When was the last time you visited a Web site where the second-level domain was a single letter, like “a.com”?
Considering that shorter is sweeter with domain names, I was surprised that I could not recall visiting any such site.
A little searching yielded the reason: In December 1993, the Internet’s governing organization reserved all second-level domains comprising one character or digit. Excepted were six existing domains (i.net, q.com, q.net, x.com, x.org, and z.com).
In November 2005, the possibility of reversing the policy was raised. This MSNBC article from the time explains why the single-letter domains were restricted in the first place:
Single-letter names under “.com,” “.net” and “.org” were set aside in 1993 as engineers grew concerned about their ability to meet the expected explosion in demand for domain names. They weren’t sure then whether a single database of names could hold millions — more than 40 million in the case of “.com” today....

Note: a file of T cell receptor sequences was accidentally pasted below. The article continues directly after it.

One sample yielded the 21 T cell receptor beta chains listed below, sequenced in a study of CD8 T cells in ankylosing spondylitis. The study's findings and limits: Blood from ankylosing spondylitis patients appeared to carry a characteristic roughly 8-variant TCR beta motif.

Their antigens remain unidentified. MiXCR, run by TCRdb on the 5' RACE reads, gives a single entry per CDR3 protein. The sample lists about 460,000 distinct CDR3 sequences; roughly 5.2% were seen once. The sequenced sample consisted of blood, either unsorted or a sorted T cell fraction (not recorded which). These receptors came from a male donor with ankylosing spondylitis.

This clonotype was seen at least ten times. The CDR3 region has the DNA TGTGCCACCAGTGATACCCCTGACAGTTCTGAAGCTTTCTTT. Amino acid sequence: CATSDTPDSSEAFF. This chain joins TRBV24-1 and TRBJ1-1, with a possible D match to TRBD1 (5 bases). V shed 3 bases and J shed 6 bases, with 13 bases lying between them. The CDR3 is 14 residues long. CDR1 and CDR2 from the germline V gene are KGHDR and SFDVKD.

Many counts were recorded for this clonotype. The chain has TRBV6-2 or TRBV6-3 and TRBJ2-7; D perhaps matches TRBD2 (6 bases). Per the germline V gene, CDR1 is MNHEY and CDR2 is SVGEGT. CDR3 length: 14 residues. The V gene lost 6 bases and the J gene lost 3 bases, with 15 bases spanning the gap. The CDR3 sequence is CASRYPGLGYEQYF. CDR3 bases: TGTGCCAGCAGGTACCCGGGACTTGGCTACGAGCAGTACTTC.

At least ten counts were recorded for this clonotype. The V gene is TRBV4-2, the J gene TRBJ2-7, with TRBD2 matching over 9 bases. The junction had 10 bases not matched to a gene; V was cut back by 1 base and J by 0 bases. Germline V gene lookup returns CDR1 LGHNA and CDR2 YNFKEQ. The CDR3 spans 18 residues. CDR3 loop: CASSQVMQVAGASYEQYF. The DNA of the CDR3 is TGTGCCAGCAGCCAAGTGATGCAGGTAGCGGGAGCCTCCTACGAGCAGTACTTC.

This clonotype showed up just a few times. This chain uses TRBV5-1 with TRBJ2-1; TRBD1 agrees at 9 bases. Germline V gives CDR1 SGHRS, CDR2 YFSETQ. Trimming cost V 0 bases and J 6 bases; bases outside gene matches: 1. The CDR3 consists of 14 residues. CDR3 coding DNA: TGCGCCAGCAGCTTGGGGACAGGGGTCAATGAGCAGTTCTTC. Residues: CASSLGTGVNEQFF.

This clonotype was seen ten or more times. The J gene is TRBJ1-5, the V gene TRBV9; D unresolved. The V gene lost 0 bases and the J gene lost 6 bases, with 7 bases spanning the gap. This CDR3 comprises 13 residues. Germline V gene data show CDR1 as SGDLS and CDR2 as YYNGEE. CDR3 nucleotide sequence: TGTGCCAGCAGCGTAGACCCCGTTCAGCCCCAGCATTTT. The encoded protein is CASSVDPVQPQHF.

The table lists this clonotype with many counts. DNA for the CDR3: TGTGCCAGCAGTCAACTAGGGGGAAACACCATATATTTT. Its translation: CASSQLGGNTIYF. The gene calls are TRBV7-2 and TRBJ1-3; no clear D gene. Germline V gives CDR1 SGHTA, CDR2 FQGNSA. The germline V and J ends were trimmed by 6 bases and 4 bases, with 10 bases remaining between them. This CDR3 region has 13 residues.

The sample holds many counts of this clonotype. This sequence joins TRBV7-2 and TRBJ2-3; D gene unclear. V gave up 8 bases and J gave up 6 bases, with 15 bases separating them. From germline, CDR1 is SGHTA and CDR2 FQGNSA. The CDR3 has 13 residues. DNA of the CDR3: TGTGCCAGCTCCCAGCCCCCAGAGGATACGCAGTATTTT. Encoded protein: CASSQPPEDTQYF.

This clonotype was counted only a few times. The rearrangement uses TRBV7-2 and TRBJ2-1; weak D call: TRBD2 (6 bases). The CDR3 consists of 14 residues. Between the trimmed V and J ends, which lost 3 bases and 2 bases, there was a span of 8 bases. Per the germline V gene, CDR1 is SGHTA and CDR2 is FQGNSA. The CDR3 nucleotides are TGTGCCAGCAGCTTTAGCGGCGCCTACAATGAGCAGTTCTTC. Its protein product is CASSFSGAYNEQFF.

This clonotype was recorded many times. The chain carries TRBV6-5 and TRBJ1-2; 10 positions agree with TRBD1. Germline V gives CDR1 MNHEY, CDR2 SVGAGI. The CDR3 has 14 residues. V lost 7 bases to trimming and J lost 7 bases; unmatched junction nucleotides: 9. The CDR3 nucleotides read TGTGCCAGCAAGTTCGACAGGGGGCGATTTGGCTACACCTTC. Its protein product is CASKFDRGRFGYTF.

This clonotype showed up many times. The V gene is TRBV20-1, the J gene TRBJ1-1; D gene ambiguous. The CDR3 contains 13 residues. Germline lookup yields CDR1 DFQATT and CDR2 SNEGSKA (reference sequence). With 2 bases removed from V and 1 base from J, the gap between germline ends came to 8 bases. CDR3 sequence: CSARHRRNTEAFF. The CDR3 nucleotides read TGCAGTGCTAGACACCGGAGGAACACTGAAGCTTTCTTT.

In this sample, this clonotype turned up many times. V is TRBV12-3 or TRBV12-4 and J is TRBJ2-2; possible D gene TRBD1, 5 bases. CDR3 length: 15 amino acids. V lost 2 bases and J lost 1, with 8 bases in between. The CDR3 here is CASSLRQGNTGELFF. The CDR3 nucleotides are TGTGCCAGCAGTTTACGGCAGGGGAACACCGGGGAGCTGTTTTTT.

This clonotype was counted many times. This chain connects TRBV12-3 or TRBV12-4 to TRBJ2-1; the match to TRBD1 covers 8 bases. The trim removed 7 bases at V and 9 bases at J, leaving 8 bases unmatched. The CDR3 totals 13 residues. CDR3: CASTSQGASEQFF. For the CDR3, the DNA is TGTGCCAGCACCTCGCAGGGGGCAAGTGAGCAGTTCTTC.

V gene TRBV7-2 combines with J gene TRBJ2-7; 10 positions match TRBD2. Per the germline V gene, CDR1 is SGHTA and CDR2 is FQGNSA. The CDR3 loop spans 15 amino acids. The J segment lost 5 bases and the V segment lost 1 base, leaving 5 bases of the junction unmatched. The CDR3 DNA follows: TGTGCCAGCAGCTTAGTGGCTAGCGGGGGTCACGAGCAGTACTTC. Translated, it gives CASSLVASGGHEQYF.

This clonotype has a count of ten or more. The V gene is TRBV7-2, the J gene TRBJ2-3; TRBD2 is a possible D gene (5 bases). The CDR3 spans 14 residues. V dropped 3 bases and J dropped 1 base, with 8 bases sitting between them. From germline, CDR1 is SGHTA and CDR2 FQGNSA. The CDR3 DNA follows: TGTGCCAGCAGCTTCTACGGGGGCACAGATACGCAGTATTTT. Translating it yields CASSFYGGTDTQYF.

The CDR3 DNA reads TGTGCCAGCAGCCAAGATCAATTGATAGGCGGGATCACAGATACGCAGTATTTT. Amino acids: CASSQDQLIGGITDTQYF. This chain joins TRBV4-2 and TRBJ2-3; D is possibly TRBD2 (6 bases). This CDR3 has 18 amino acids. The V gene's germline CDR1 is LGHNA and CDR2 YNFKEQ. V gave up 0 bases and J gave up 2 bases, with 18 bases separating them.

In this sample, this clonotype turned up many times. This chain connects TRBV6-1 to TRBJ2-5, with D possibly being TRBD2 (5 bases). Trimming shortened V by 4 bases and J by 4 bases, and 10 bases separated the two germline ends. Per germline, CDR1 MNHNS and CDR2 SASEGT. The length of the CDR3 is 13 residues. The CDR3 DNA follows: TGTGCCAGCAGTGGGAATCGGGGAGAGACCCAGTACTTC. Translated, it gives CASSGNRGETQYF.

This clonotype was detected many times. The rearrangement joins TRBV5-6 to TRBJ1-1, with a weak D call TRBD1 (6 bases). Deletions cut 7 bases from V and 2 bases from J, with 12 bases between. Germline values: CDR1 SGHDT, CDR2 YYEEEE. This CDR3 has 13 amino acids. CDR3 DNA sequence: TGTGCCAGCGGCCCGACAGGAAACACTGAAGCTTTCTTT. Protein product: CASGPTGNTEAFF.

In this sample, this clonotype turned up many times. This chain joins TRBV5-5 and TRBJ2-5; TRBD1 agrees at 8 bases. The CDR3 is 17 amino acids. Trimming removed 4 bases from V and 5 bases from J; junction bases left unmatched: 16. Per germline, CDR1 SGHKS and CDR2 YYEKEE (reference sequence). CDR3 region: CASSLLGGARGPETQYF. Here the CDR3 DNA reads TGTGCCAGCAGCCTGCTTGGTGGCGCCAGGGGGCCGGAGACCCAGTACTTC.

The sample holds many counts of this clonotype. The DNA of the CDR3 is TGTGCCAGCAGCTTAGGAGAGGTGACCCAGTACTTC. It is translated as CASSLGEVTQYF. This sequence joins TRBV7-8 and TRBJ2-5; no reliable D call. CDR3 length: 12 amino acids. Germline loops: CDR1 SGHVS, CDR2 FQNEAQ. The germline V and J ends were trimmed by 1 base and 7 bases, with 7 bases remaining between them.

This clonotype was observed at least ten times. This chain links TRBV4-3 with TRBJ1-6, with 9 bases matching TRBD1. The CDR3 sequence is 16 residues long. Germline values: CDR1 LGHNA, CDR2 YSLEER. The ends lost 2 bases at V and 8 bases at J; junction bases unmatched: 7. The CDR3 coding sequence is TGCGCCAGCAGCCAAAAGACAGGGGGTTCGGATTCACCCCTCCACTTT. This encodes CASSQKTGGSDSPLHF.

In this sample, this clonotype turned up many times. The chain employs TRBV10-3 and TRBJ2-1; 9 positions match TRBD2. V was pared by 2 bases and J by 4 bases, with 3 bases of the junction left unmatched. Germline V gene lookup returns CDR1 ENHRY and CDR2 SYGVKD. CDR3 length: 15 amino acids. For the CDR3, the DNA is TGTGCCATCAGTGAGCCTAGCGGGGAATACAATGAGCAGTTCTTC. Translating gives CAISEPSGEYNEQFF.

One idea was to create a mechanism for splitting a single database into 26 — one corresponding to each letter. So instead of storing the domain name for The Associated Press under “.org,” it would go under “a.org.” In other words, “ap.org” would become “ap.a.org.”
Now, engineers have concluded that won’t be necessary. They have seen the address database grow to hold millions of names without trouble, so they are now willing to let go of the single-letter names they had reserved.
That said, I found no indication that the policy was later changed.
So perhaps the way to look at things is: The original reason there are so few single-letter domain names was technical. When the technical problem went away, it left the political problem of how to allocate the new names, a problem that apparently is still pending a solution.